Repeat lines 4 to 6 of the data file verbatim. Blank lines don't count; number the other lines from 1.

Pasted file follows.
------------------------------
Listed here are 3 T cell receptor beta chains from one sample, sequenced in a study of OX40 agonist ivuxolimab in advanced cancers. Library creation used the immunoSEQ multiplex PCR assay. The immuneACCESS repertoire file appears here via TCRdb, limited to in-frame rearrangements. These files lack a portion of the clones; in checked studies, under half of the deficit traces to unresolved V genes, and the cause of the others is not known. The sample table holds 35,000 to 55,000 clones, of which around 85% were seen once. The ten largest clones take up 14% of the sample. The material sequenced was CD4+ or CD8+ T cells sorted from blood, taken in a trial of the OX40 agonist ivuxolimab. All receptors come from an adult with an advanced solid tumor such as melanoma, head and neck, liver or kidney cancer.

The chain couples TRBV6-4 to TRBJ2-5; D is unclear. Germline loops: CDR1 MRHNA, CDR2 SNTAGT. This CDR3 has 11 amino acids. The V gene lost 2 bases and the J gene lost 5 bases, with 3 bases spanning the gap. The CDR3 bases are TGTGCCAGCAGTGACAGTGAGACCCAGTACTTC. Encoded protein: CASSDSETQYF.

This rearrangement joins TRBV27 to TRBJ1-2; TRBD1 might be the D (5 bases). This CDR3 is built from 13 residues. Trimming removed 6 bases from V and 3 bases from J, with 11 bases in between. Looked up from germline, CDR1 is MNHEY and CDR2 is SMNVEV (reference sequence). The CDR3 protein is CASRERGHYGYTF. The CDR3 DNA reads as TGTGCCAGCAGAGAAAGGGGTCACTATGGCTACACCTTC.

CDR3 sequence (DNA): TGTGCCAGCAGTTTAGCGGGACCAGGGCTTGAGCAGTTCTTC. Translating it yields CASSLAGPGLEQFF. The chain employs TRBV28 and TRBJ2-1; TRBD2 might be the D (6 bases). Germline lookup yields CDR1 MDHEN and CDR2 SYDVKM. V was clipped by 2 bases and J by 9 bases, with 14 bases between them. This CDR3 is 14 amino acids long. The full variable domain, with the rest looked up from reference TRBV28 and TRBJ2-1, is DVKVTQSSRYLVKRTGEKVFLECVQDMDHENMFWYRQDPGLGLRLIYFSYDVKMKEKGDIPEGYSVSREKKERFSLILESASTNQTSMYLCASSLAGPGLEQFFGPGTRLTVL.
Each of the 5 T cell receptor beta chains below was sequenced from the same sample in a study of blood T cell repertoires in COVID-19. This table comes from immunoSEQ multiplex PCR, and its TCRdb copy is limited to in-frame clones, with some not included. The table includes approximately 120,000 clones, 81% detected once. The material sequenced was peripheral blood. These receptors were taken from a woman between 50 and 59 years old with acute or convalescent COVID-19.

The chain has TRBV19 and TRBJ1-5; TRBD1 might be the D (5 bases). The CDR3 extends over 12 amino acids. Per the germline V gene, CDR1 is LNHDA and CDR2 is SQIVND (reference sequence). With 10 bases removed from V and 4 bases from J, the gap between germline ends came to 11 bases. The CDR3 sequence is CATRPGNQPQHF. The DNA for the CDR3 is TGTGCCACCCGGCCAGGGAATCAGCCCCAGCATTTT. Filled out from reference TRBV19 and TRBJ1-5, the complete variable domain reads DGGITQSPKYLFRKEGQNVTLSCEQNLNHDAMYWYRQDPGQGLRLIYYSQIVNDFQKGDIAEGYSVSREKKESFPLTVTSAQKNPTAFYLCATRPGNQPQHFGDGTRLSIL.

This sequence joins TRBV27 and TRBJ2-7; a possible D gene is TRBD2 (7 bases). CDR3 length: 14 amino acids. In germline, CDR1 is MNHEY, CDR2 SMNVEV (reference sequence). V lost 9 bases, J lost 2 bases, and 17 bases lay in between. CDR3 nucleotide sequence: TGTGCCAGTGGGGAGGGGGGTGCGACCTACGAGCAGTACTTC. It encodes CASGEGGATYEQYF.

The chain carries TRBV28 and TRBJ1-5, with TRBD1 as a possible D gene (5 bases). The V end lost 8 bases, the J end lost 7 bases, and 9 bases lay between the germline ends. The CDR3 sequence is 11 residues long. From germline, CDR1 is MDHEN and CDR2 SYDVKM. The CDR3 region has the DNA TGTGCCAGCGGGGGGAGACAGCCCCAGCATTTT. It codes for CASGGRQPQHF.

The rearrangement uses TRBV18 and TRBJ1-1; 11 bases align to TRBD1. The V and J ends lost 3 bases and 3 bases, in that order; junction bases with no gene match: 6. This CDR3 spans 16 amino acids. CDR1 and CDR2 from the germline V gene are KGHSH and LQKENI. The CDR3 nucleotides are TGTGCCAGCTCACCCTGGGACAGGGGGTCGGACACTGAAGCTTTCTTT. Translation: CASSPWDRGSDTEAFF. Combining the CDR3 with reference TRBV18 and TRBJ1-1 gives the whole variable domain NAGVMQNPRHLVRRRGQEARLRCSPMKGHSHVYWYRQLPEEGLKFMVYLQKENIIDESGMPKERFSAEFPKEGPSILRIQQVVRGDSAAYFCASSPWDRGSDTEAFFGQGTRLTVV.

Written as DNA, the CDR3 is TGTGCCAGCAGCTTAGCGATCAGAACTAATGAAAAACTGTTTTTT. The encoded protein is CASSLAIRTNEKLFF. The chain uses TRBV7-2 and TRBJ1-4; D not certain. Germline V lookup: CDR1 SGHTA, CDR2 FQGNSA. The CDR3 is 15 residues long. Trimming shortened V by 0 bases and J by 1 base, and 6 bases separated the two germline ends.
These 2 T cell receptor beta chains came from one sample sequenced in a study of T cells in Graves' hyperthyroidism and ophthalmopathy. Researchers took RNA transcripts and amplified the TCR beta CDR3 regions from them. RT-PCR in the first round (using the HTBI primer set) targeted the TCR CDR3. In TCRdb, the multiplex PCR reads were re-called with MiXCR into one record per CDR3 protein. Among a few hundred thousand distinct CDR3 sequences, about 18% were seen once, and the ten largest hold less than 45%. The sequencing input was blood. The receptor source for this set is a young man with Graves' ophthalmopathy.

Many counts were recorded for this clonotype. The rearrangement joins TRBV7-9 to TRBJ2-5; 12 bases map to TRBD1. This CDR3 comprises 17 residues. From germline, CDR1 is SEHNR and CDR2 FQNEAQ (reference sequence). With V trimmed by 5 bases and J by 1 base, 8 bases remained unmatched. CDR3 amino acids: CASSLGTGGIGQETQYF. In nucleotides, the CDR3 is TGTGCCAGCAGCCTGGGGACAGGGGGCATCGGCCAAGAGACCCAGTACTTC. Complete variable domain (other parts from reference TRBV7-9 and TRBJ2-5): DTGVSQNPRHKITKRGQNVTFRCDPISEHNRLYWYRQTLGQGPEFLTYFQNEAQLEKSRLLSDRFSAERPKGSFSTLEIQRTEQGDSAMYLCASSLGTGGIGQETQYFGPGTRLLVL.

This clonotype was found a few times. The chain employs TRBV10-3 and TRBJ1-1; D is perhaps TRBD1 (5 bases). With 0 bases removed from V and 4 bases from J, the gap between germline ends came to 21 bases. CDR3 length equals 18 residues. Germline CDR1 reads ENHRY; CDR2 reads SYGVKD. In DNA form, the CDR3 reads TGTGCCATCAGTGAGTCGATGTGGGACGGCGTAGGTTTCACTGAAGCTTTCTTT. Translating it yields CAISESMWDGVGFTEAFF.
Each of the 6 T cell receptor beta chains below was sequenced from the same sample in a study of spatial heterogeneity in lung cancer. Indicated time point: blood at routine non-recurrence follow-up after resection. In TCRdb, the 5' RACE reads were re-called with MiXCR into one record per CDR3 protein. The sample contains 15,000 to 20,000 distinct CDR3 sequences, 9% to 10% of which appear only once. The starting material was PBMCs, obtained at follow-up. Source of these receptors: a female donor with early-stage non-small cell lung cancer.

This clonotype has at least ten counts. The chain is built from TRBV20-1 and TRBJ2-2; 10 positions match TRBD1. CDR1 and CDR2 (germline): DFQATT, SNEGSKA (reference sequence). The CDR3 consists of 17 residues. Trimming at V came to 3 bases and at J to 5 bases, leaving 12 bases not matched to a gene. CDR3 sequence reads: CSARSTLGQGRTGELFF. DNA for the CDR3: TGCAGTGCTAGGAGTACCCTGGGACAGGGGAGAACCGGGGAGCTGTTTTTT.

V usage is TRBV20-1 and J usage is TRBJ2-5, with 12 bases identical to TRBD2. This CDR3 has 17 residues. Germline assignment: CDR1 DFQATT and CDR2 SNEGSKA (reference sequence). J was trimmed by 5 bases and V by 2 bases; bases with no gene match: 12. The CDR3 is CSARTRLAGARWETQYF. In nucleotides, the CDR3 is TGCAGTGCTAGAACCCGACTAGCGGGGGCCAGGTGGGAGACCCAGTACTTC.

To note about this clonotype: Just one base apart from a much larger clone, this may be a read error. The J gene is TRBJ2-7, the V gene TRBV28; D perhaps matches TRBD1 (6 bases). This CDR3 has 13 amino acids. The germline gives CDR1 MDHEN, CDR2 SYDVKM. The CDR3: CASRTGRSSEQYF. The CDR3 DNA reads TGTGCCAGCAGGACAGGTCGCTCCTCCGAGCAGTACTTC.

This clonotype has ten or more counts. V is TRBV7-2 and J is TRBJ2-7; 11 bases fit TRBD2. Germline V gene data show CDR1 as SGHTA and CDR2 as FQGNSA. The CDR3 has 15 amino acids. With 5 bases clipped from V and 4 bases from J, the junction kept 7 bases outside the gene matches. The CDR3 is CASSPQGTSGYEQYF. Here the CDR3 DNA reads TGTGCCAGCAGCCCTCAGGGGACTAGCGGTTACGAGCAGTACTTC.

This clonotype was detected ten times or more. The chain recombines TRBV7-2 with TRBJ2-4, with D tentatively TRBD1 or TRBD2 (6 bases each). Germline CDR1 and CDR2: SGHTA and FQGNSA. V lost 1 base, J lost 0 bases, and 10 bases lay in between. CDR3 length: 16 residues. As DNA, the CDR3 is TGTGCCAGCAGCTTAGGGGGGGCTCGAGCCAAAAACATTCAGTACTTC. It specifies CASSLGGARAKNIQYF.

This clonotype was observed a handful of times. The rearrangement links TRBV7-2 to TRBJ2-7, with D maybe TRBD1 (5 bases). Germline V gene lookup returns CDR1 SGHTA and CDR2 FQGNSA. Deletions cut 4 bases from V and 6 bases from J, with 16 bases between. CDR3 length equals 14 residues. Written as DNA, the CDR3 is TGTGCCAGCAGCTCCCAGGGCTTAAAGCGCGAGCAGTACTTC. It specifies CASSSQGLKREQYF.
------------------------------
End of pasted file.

CDR3 sequence (DNA): TGTGCCAGCAGTTTAGCGGGACCAGGGCTTGAGCAGTTCTTC. Translating it yields CASSLAGPGLEQFF. The chain employs TRBV28 and TRBJ2-1; TRBD2 might be the D (6 bases). Germline lookup yields CDR1 MDHEN and CDR2 SYDVKM. V was clipped by 2 bases and J by 9 bases, with 14 bases between them. This CDR3 is 14 amino acids long. The full variable domain, with the rest looked up from reference TRBV28 and TRBJ2-1, is DVKVTQSSRYLVKRTGEKVFLECVQDMDHENMFWYRQDPGLGLRLIYFSYDVKMKEKGDIPEGYSVSREKKERFSLILESASTNQTSMYLCASSLAGPGLEQFFGPGTRLTVL.
Each of the 5 T cell receptor beta chains below was sequenced from the same sample in a study of blood T cell repertoires in COVID-19. This table comes from immunoSEQ multiplex PCR, and its TCRdb copy is limited to in-frame clones, with some not included. The table includes approximately 120,000 clones, 81% detected once. The material sequenced was peripheral blood. These receptors were taken from a woman between 50 and 59 years old with acute or convalescent COVID-19.

The chain has TRBV19 and TRBJ1-5; TRBD1 might be the D (5 bases). The CDR3 extends over 12 amino acids. Per the germline V gene, CDR1 is LNHDA and CDR2 is SQIVND (reference sequence). With 10 bases removed from V and 4 bases from J, the gap between germline ends came to 11 bases. The CDR3 sequence is CATRPGNQPQHF. The DNA for the CDR3 is TGTGCCACCCGGCCAGGGAATCAGCCCCAGCATTTT. Filled out from reference TRBV19 and TRBJ1-5, the complete variable domain reads DGGITQSPKYLFRKEGQNVTLSCEQNLNHDAMYWYRQDPGQGLRLIYYSQIVNDFQKGDIAEGYSVSREKKESFPLTVTSAQKNPTAFYLCATRPGNQPQHFGDGTRLSIL.